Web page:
By Olivia Clarke
It was an unpleasant trip. The weather was cold and wet. Our gear got soaked. Our hands went numb. The trail was brutally steep. By the next day I was so sore I could hardly move. Despite all this misery, though, when we returned home we were laughing and exhilarated, and we hoped to go camping again soon. That’s the strange paradox of hiking: terrible discomfort, followed by a desire to repeat the experience.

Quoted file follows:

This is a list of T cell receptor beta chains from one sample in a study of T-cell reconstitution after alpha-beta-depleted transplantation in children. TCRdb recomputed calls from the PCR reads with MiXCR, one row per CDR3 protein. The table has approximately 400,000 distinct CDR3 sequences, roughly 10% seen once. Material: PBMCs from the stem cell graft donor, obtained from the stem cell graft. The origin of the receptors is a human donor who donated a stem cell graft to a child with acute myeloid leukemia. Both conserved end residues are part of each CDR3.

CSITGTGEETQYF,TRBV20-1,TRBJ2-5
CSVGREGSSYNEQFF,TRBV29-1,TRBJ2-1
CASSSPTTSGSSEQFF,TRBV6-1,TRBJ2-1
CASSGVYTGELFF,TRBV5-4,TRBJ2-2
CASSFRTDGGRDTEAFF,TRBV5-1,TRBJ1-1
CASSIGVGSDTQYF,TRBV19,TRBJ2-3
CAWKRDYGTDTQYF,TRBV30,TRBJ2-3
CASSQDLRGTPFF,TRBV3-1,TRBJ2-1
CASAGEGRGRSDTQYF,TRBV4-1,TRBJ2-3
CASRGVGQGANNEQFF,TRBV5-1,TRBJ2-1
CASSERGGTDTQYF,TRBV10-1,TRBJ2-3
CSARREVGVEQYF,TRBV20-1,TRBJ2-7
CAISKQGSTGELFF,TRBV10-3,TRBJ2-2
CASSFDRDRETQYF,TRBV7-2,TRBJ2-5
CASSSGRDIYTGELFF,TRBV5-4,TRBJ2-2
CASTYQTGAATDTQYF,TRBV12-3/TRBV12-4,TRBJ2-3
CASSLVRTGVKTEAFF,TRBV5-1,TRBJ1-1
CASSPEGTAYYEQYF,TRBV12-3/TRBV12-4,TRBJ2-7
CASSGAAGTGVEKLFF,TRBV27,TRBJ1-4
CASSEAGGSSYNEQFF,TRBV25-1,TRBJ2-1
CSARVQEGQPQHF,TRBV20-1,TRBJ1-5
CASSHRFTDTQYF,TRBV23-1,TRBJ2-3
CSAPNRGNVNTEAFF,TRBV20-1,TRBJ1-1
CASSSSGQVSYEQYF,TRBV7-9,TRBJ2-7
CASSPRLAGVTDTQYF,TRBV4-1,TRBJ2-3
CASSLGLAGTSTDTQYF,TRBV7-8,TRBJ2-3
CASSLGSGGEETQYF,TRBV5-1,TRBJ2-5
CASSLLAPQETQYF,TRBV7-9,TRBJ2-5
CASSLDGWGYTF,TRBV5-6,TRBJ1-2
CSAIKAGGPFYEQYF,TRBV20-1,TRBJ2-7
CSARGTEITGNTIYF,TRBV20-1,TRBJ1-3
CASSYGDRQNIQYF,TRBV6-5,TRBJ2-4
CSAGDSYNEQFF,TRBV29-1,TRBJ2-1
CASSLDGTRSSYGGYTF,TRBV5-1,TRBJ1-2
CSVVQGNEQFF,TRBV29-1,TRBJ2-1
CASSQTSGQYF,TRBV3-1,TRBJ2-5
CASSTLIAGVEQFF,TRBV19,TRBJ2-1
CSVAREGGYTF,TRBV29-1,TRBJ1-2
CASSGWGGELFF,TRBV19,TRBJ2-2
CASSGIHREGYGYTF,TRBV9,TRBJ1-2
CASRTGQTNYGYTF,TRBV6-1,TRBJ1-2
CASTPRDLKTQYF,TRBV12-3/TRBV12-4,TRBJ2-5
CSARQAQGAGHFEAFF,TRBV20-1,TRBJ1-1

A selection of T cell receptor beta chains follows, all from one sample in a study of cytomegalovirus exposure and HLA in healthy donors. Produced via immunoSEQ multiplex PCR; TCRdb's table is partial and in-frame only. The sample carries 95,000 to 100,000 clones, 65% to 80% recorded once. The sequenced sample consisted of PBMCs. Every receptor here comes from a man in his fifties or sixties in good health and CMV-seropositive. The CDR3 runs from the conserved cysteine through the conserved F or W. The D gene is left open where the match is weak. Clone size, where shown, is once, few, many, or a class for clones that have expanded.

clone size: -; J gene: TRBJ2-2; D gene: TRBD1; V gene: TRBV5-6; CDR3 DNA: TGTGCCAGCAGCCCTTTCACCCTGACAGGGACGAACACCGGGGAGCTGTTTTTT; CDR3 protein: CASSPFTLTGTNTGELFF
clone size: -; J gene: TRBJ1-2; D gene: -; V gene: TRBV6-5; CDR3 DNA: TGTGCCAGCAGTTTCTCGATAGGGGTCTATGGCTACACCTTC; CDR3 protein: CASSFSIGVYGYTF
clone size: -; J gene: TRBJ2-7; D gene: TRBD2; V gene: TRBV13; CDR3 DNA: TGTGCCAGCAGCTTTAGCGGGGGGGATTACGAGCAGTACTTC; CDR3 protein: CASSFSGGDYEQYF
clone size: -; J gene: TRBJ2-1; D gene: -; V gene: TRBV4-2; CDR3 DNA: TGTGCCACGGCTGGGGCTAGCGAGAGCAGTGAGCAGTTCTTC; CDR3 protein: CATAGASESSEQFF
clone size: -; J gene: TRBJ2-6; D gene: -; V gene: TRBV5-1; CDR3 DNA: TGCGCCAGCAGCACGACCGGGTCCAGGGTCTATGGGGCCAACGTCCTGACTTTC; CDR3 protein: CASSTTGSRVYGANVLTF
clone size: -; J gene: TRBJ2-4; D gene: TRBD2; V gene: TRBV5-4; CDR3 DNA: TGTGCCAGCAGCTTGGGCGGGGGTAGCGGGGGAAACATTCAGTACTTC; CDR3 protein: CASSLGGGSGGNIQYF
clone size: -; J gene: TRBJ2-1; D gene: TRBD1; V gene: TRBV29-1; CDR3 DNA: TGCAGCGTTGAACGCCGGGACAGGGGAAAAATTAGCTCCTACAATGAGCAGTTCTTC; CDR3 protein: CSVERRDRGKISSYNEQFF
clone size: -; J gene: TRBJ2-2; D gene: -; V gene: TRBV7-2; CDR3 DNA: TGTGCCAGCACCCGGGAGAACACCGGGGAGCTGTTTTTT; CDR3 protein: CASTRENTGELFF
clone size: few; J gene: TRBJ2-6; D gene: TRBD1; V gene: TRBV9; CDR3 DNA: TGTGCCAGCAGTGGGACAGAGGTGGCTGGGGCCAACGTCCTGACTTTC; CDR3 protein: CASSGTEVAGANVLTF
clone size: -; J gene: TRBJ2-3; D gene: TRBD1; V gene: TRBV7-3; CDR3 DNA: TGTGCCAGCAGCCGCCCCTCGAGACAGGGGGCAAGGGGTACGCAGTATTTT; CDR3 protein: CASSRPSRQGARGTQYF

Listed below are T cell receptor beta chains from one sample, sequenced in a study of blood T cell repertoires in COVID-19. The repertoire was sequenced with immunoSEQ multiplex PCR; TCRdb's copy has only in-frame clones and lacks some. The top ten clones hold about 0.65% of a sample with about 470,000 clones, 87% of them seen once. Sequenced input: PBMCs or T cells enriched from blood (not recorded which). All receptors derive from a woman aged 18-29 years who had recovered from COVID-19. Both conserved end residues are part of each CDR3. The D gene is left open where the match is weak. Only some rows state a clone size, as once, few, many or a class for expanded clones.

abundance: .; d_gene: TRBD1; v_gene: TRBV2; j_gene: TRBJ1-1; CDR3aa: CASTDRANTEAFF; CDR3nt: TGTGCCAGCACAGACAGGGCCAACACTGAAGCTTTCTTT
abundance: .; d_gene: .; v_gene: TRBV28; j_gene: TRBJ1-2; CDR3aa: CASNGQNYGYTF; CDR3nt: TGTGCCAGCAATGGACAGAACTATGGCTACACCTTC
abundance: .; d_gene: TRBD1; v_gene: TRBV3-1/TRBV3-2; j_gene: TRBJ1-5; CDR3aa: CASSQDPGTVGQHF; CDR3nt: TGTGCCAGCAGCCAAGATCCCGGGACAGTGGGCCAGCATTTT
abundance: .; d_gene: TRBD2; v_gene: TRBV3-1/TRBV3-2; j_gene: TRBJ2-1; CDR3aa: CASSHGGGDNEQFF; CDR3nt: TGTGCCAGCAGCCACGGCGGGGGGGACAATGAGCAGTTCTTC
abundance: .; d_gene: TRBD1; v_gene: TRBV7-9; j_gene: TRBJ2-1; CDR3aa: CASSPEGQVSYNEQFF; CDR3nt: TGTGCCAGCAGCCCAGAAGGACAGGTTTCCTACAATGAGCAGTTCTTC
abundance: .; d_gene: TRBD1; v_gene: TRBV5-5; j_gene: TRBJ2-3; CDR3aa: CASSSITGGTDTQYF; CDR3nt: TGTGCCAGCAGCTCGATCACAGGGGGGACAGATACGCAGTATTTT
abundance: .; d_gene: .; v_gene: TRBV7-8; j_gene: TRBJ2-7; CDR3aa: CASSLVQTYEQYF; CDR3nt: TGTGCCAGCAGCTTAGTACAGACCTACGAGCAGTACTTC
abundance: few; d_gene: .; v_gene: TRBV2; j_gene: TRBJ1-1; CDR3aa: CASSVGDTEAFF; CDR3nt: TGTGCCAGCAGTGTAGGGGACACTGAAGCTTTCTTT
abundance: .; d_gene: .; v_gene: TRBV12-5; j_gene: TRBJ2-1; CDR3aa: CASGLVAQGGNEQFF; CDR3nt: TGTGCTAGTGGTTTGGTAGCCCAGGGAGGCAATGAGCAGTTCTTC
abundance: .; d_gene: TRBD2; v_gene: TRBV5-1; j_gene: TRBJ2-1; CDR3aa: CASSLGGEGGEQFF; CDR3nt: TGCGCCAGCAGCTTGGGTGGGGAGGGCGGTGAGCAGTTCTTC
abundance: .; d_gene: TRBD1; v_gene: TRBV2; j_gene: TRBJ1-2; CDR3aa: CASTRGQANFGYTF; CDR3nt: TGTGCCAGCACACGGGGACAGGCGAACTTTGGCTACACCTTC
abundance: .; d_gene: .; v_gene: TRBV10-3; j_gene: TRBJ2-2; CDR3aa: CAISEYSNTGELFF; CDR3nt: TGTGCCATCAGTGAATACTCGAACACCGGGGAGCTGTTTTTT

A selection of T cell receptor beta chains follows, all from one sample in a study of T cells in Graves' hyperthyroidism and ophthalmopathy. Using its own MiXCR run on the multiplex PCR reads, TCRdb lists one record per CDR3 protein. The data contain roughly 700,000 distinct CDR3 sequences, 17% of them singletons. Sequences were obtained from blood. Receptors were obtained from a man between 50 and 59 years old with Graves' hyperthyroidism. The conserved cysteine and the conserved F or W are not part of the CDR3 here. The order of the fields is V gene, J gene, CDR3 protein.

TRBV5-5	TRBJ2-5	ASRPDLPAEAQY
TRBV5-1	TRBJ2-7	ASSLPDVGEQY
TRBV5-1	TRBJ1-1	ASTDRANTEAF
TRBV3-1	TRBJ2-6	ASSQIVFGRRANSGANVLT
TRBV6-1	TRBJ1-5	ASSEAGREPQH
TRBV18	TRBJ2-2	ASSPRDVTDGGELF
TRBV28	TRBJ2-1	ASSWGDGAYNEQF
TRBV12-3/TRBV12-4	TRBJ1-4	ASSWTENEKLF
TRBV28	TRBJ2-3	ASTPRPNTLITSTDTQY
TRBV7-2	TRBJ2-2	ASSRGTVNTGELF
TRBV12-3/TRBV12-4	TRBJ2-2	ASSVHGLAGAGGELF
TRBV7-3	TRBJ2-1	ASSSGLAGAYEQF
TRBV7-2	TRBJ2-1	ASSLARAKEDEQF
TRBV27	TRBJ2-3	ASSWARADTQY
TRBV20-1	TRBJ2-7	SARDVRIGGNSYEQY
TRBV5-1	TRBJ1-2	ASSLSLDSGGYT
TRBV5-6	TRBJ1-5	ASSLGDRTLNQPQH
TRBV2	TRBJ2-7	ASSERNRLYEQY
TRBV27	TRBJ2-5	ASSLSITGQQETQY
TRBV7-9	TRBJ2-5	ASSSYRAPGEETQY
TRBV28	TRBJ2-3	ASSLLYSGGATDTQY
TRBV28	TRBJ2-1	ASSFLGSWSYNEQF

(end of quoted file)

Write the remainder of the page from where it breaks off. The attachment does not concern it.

I suspect this phenomenon must have something to do with nature. As a person who “enjoys” hiking, I believe that now and then I need to shiver in the mountains in order to remember my place. On the slopes and in the forests, we feel small. The vastness and the harshness of the wilderness still have the power to humble us. This is important in an age when we huddle in cities, dreading the inevitability of climate change. When I think of the environmental destruction taking place every day, I often feel hopeless and resigned. On backpacking trips, however, when I see all the trees and the wildflowers and I breathe in that crisp northwestern air, I realize how much life and power remains in our resilient wilderness. I keep returning to the trail because when I see all that’s left to save, I feel an unmistakable rush of hope.